Hip dislocation can create other problems, particularly associated fractures such as femoral head fractures.
- Nerve injuries. Nerves can get crushed or stretched as the thigh bone is pushed out of the socket. This often occurs with posterior dislocations.
The most commonly affected nerve is the sciatic nerve which runs down the lower back and along the back of the legs. Sciatic nerve injury may cause weakness in the lower leg and reduce knee, ankle, and foot movement.
- Osteonecrosis. Hip dislocations can cause tears in the blood vessels and nerves. If the blood supply to the bone is lost, the bone can die.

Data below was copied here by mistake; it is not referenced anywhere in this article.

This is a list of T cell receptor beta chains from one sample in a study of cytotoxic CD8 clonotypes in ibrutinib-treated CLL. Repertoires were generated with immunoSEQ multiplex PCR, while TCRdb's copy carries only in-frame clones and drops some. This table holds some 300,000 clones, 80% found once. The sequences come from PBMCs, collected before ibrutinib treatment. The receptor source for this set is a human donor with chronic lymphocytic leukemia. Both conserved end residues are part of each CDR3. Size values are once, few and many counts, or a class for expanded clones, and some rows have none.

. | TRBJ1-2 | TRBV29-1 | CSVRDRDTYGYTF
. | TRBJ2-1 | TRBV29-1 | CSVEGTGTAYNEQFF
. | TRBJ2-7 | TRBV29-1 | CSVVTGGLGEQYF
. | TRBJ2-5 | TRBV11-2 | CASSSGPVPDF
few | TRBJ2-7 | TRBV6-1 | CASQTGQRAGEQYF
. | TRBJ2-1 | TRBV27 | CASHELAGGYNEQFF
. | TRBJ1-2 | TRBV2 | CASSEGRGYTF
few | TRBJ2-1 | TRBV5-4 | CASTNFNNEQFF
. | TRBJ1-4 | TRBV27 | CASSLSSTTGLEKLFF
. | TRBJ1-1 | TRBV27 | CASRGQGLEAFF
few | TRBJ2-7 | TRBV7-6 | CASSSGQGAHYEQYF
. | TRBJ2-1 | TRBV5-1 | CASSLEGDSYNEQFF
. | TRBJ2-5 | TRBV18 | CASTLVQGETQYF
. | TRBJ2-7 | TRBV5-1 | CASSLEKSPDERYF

This may lead to osteonecrosis, otherwise known as avascular necrosis. This condition could further destroy the hip joint and arthritis.
- Arthritis. If protective cartilage becomes damaged, there is an increased chance of developing arthritis in the joint. Many with arthritis will eventually need a total hip replacement.
The average recovery time for hip dislocation is between 2 to 3 months. If there are additional fractures, then it may take longer.
Some of the rehabilitation period may require that you limit your hip movement for several weeks. Physical therapy will also help your recovery.